conflating Easter Egger and Ameraucana may seem advantageous to some but each gene pool contains its own unique bundle of genetics worthy of conservation.
We dilute those respective genetic novelties by diluting them by forming composites between Easter Egger and Ameraucana.

As so many stocks will be this composite, it's imperative that those stocks are maintained as such. The composite ends up becoming the representative of a third genetic bundle
-one that is over represented and as such not as valuable for some in the formation of founder stocks.

That said, the composite stock would be greatly appreciated in South America because they no longer have much of the genetic material that we are throwing away.

As for the comb- this really depends on what you are working with. Quechua fowl form a race of fowl. There are many breeds and subbreeds, like the World's Fair and Argentine Quechua ,within that race and subraces like the Koro Sea, certain Rapa Nui and other Oceania forms.

It will completely depend on what it is you have as genetic founders and what your objectives are. -Which breed or subbreed are you selecting for?

One constant is the "winter face". Every Quechua should have winter insulation and the down aught to be defined or contrast from the rest of the facial feathering.
A single gular lappet ( versus two big wattles) is an absolute necessity. The best stock will have very abbreviated wattles or none at all.

Large wings should also be selected for. What use is an outdoor winterized chicken that can't even fly?

Quechua should be fairly quiet and calm as they are a "cool blood" race ( ie Colloncas, Yokohama, Silky), versus a "hot blood race" (ie Fayoumi, Leghorn, Buttercup).
The cool bloods tend to be very calm and confiding whilst the hot bloods are generally paranoid and flighty. The cool bloods are relatively quiet in direct comparison with the hyper vocal warm bloods.
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10 Years
Sep 29, 2009
South Africa
Resolution, amazing amount of information you have there, I'm always awaiting your threads.
I've got a few questions, the QUECHUA is it the same as a EE or more a relative to the Ameraucana?


Chillin' With My Peeps
10 Years
Feb 5, 2009
Ouray County, Colorado
Quote:Both the Ameraucana and the EE are forms of the Quechua, which is in turn, a watered down South American equivalent of one of the archaic Oceania races.


Chillin' With My Peeps
10 Years
Feb 5, 2009
Ouray County, Colorado
what follows is largely conjecture
*Please forgive me if I've lifted your photo off the internet. If your photo is here it's because your stock rocks.
A few topics to be addressed:

1. Where did Quechua speaking Indians first procure their domestic fowl?

Yapese Desert Isles Fowl/ Koro Sea Desert Isles Fowl

Desert Isles Hen

Theorized route the Yapese Micronesians traveled between Marquesas and Peru.

Quechua speaking cultures of Northern Western South America received their fowl from seafarers that originated in the ancient kingdom of Yap . The Yapese speaking Micronesians traveled to the Marquesas Islands at some time in ancient history .
From Marquesas, the Yapese arrived somewhere along the western coast of Peru.

At this point, it’s a mystery how often the Yapese traveled to South America.
We also do not know if the two cultures engaged in regular trade. We do know however that the sweet potato was carried from Peru to Marquesas in ancient times.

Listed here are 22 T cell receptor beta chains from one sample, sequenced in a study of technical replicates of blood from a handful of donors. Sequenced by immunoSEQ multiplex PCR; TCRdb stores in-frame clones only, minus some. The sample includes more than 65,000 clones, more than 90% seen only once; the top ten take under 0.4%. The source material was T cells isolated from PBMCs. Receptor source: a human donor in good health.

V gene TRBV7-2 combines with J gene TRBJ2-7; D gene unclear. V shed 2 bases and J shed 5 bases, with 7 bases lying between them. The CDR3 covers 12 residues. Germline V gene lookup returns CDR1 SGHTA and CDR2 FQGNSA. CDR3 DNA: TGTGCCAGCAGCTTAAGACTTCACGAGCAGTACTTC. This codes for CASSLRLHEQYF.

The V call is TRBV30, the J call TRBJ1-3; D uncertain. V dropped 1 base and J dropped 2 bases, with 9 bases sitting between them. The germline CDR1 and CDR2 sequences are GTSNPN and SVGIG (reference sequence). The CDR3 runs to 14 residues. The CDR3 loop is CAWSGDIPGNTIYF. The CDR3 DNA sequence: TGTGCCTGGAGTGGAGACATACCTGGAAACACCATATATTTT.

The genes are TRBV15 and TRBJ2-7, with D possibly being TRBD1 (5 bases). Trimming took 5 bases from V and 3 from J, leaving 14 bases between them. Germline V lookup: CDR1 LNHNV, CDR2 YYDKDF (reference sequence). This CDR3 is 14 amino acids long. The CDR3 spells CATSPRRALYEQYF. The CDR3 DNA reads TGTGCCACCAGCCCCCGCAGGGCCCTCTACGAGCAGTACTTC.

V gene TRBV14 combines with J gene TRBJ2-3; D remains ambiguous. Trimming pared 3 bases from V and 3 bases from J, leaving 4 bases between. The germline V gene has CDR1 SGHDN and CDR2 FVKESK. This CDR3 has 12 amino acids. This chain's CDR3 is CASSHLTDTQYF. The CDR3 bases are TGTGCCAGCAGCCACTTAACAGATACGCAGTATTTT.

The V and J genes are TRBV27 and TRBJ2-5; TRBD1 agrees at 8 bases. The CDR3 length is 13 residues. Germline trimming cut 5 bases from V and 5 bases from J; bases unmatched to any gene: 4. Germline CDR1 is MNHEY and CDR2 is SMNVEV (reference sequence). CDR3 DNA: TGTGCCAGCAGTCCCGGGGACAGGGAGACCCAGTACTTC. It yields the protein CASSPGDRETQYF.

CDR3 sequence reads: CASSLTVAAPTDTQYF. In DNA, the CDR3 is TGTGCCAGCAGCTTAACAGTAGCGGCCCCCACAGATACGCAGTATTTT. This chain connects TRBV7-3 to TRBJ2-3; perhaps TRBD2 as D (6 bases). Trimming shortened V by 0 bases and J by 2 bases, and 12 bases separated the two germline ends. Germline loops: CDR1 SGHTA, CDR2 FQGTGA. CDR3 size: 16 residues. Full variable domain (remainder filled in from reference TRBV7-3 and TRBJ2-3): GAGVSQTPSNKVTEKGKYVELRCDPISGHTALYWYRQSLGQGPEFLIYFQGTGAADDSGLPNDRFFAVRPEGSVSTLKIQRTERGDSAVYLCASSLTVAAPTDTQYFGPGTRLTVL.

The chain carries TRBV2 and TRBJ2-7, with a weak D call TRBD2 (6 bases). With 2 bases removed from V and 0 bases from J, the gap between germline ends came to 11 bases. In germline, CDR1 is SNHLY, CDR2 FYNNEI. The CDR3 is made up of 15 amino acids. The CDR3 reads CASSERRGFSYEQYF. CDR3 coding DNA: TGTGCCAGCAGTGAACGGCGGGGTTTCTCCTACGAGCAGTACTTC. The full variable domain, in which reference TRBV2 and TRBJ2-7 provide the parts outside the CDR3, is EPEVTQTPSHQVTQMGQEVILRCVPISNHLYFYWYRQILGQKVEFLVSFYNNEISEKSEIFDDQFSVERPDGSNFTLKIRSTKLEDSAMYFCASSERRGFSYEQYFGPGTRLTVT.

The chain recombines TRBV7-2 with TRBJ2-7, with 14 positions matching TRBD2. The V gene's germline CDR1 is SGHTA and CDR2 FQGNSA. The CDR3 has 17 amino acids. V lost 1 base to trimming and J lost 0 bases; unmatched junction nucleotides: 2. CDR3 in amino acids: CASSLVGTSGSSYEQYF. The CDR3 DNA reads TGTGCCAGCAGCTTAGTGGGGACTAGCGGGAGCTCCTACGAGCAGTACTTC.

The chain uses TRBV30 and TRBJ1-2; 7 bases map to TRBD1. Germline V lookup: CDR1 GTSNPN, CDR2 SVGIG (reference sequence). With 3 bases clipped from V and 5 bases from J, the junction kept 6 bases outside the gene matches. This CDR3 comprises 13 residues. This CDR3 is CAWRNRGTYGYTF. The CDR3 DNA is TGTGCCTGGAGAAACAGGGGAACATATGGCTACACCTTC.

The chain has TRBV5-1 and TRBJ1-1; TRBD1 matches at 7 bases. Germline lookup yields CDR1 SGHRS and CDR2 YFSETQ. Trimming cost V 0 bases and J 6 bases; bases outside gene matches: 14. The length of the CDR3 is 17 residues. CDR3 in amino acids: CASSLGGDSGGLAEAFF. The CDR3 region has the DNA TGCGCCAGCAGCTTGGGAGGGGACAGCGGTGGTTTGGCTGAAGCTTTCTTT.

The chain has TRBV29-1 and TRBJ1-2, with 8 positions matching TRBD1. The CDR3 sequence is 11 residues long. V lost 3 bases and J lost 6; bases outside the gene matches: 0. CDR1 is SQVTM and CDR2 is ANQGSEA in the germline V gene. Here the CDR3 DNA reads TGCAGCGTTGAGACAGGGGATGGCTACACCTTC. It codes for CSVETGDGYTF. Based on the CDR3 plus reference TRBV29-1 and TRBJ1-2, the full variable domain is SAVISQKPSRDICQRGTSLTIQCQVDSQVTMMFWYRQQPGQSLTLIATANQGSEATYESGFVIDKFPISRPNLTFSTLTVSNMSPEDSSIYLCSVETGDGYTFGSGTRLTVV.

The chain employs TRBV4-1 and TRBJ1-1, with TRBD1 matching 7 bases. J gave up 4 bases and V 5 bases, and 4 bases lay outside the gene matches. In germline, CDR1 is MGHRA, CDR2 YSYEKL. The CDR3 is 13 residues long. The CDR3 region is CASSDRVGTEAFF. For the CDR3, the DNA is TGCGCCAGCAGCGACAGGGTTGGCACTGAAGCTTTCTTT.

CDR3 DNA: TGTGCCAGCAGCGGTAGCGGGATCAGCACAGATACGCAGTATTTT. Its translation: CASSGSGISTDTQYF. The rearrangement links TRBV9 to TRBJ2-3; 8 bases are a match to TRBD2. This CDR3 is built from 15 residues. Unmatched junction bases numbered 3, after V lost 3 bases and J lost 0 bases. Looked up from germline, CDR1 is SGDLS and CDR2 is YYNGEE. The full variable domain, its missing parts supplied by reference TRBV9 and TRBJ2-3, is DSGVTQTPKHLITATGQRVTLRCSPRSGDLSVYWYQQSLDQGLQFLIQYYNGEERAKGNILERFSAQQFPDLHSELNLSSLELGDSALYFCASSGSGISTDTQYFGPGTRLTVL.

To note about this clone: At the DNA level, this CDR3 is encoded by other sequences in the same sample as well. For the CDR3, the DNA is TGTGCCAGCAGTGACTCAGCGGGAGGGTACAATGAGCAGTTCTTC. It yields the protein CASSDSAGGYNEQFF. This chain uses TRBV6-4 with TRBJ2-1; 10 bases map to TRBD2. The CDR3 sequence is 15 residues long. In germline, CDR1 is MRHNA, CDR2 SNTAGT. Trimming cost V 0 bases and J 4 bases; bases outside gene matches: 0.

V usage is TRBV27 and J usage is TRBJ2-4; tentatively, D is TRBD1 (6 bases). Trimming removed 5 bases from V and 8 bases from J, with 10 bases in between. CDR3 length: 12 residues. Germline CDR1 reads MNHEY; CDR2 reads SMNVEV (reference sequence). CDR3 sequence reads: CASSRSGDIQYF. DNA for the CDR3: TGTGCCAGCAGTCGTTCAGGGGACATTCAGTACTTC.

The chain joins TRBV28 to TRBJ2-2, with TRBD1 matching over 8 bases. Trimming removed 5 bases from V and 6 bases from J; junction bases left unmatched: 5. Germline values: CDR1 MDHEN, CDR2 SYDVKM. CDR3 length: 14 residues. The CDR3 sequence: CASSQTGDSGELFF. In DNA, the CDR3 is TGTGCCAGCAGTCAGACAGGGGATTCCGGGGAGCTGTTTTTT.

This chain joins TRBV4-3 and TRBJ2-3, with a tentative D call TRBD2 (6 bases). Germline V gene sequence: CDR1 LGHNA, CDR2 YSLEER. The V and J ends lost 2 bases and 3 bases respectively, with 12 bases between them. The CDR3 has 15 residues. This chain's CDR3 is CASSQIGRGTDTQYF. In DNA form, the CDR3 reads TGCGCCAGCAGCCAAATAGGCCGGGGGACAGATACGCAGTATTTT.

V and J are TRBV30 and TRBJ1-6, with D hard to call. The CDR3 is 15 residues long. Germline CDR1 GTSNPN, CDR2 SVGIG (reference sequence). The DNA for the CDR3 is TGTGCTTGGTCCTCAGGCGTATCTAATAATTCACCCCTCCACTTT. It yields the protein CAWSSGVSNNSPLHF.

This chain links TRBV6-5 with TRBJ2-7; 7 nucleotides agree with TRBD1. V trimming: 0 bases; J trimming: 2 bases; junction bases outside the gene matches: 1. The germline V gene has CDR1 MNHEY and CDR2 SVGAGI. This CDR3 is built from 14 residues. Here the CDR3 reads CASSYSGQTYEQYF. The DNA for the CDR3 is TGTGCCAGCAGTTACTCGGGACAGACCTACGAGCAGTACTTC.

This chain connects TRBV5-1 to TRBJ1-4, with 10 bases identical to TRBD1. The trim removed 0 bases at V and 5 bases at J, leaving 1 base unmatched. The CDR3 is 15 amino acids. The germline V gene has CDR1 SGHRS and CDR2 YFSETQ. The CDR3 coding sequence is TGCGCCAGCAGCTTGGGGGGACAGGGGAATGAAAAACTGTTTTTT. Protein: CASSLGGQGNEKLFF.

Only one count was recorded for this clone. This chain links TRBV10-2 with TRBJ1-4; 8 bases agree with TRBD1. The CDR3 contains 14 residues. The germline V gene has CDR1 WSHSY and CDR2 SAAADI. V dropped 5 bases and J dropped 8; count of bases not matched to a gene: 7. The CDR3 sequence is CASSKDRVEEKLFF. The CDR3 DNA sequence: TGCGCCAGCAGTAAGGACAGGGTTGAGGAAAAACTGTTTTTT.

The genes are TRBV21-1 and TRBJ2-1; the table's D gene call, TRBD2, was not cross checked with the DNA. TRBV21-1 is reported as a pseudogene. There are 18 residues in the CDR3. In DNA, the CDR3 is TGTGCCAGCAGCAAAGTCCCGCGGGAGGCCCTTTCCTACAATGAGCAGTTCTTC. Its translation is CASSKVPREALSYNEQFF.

The sweet potato became one of the most important staples of Polynesian nutrition and enabled them to travel over a much wider area in the Pacific and consequently made it possible for islands like Hawaii to become permanently populated.

We also know, based on what Dutch and Japanese naturalist explorers described,that certain largely uninhabited volcanic islands, with very limited fresh water, were inhabited by feral miniaturized pigs and fowl.

Both species tended to inhabit the higher elevations of these islands because of the presence of fresh water and shelter there. Relentless winds and sun make these islands a bit uninviting.

Koro Island
Vertical slopes climbing straight from the ocean, rocky shores, coral reefs and dry old tussock grass could only have accentuated that in-hospitality. Nevertheless, the wild pigs and fowl naturalized on these islands proved to be highly adaptable, the difficulty of eradication by hungry people couldn’t have worked against these populations either. In the end, inbreeding depression and the arrival of humans with guns is what eventually did them in. We are most fortunate that Dutch and Japanese naturalists collected fowl.

As mentioned earlier, these Desert Isles creatures were, like many island species, highly miniaturized . The fowl had also adapted to environmental challenges- extreme winds; biting sand flies etc. by the accentuation of certain facial plumes that insulate the ears and face.

To be certain, less developed versions of this unusual trait- the insulation plumes- were already present in the females of two of the wild junglefowl species that contributed their genes to the founders of these Desert Isles populations. Both Green and Sri Lanka Junglefowl females exhibit completely feathered faces. Conversly, the female Red Junglefowl exhibits a bit more bare facial skin. The small founder size of the islands resulted in genetic drift- genetic bottlenecks- and the emergence of an advantageous mutation—dense facial feathering. The presence of these facial muffs also enable the birds to hear clearly even while the wind is howling. As the wind is howling most of the day on some of these islands ( and also in the mountain valleys of South America), its no small adaptation. Once that founder stock was introduced to South America where dozens of species of birds of prey hunt on the wind, these plumuelles became further developed. Frigid weather also likely had some impact on survivability of the Quechua speaking Indians' first domestic fowl. We'll touch on that a bit later.